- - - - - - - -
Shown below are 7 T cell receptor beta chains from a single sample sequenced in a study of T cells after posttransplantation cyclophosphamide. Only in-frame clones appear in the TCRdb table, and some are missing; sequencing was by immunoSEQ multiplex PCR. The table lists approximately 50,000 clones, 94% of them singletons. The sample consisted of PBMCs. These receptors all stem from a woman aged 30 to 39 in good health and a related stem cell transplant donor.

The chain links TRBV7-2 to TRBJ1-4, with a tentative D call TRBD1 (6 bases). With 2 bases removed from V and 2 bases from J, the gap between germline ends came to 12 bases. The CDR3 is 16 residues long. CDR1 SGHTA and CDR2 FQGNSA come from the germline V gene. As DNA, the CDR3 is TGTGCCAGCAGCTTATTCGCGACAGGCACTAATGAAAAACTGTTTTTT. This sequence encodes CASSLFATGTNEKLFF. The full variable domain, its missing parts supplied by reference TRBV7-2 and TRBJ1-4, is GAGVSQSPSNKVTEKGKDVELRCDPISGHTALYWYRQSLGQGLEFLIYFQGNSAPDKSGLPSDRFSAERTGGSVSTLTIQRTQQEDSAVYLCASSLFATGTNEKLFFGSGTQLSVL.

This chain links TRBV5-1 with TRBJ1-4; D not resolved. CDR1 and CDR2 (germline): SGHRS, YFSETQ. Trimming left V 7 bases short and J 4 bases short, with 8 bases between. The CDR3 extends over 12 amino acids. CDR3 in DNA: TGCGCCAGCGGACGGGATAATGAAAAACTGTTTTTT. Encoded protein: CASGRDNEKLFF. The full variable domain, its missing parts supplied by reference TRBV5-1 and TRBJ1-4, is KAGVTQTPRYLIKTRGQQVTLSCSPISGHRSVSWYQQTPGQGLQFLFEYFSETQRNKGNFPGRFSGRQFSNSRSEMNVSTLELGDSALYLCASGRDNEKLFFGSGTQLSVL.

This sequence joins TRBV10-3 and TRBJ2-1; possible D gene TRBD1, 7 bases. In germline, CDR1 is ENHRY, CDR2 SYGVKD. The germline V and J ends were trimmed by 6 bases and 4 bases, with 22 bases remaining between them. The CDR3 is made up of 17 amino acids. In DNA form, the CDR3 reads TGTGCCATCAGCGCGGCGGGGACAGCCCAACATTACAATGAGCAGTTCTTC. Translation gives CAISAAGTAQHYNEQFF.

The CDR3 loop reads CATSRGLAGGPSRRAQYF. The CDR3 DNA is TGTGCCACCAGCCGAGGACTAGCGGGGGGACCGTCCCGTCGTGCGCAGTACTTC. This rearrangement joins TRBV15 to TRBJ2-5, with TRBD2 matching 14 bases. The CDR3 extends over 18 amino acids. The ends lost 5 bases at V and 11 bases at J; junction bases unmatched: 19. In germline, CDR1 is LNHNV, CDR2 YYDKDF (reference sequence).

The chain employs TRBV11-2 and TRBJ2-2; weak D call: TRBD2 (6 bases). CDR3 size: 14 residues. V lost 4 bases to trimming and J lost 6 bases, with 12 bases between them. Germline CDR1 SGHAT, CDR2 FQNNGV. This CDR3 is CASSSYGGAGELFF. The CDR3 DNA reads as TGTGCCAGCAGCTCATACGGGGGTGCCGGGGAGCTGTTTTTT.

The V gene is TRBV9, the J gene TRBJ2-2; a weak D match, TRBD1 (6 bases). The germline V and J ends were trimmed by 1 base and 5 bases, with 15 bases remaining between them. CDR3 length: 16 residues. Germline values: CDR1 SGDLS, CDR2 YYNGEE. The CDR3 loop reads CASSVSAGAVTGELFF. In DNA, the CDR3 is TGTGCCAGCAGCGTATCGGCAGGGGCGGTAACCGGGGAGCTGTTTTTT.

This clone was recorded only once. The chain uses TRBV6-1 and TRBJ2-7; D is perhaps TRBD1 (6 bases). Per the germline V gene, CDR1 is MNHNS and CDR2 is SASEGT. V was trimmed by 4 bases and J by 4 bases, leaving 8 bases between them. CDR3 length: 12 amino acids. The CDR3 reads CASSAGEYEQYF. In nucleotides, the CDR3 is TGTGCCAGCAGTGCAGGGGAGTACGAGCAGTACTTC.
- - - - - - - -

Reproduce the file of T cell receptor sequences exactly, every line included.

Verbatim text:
Shown below are 7 T cell receptor beta chains from a single sample sequenced in a study of T cells after posttransplantation cyclophosphamide. Only in-frame clones appear in the TCRdb table, and some are missing; sequencing was by immunoSEQ multiplex PCR. The table lists approximately 50,000 clones, 94% of them singletons. The sample consisted of PBMCs. These receptors all stem from a woman aged 30 to 39 in good health and a related stem cell transplant donor.

The chain links TRBV7-2 to TRBJ1-4, with a tentative D call TRBD1 (6 bases). With 2 bases removed from V and 2 bases from J, the gap between germline ends came to 12 bases. The CDR3 is 16 residues long. CDR1 SGHTA and CDR2 FQGNSA come from the germline V gene. As DNA, the CDR3 is TGTGCCAGCAGCTTATTCGCGACAGGCACTAATGAAAAACTGTTTTTT. This sequence encodes CASSLFATGTNEKLFF. The full variable domain, its missing parts supplied by reference TRBV7-2 and TRBJ1-4, is GAGVSQSPSNKVTEKGKDVELRCDPISGHTALYWYRQSLGQGLEFLIYFQGNSAPDKSGLPSDRFSAERTGGSVSTLTIQRTQQEDSAVYLCASSLFATGTNEKLFFGSGTQLSVL.

This chain links TRBV5-1 with TRBJ1-4; D not resolved. CDR1 and CDR2 (germline): SGHRS, YFSETQ. Trimming left V 7 bases short and J 4 bases short, with 8 bases between. The CDR3 extends over 12 amino acids. CDR3 in DNA: TGCGCCAGCGGACGGGATAATGAAAAACTGTTTTTT. Encoded protein: CASGRDNEKLFF. The full variable domain, its missing parts supplied by reference TRBV5-1 and TRBJ1-4, is KAGVTQTPRYLIKTRGQQVTLSCSPISGHRSVSWYQQTPGQGLQFLFEYFSETQRNKGNFPGRFSGRQFSNSRSEMNVSTLELGDSALYLCASGRDNEKLFFGSGTQLSVL.

This sequence joins TRBV10-3 and TRBJ2-1; possible D gene TRBD1, 7 bases. In germline, CDR1 is ENHRY, CDR2 SYGVKD. The germline V and J ends were trimmed by 6 bases and 4 bases, with 22 bases remaining between them. The CDR3 is made up of 17 amino acids. In DNA form, the CDR3 reads TGTGCCATCAGCGCGGCGGGGACAGCCCAACATTACAATGAGCAGTTCTTC. Translation gives CAISAAGTAQHYNEQFF.

The CDR3 loop reads CATSRGLAGGPSRRAQYF. The CDR3 DNA is TGTGCCACCAGCCGAGGACTAGCGGGGGGACCGTCCCGTCGTGCGCAGTACTTC. This rearrangement joins TRBV15 to TRBJ2-5, with TRBD2 matching 14 bases. The CDR3 extends over 18 amino acids. The ends lost 5 bases at V and 11 bases at J; junction bases unmatched: 19. In germline, CDR1 is LNHNV, CDR2 YYDKDF (reference sequence).

The chain employs TRBV11-2 and TRBJ2-2; weak D call: TRBD2 (6 bases). CDR3 size: 14 residues. V lost 4 bases to trimming and J lost 6 bases, with 12 bases between them. Germline CDR1 SGHAT, CDR2 FQNNGV. This CDR3 is CASSSYGGAGELFF. The CDR3 DNA reads as TGTGCCAGCAGCTCATACGGGGGTGCCGGGGAGCTGTTTTTT.

The V gene is TRBV9, the J gene TRBJ2-2; a weak D match, TRBD1 (6 bases). The germline V and J ends were trimmed by 1 base and 5 bases, with 15 bases remaining between them. CDR3 length: 16 residues. Germline values: CDR1 SGDLS, CDR2 YYNGEE. The CDR3 loop reads CASSVSAGAVTGELFF. In DNA, the CDR3 is TGTGCCAGCAGCGTATCGGCAGGGGCGGTAACCGGGGAGCTGTTTTTT.

This clone was recorded only once. The chain uses TRBV6-1 and TRBJ2-7; D is perhaps TRBD1 (6 bases). Per the germline V gene, CDR1 is MNHNS and CDR2 is SASEGT. V was trimmed by 4 bases and J by 4 bases, leaving 8 bases between them. CDR3 length: 12 amino acids. The CDR3 reads CASSAGEYEQYF. In nucleotides, the CDR3 is TGTGCCAGCAGTGCAGGGGAGTACGAGCAGTACTTC.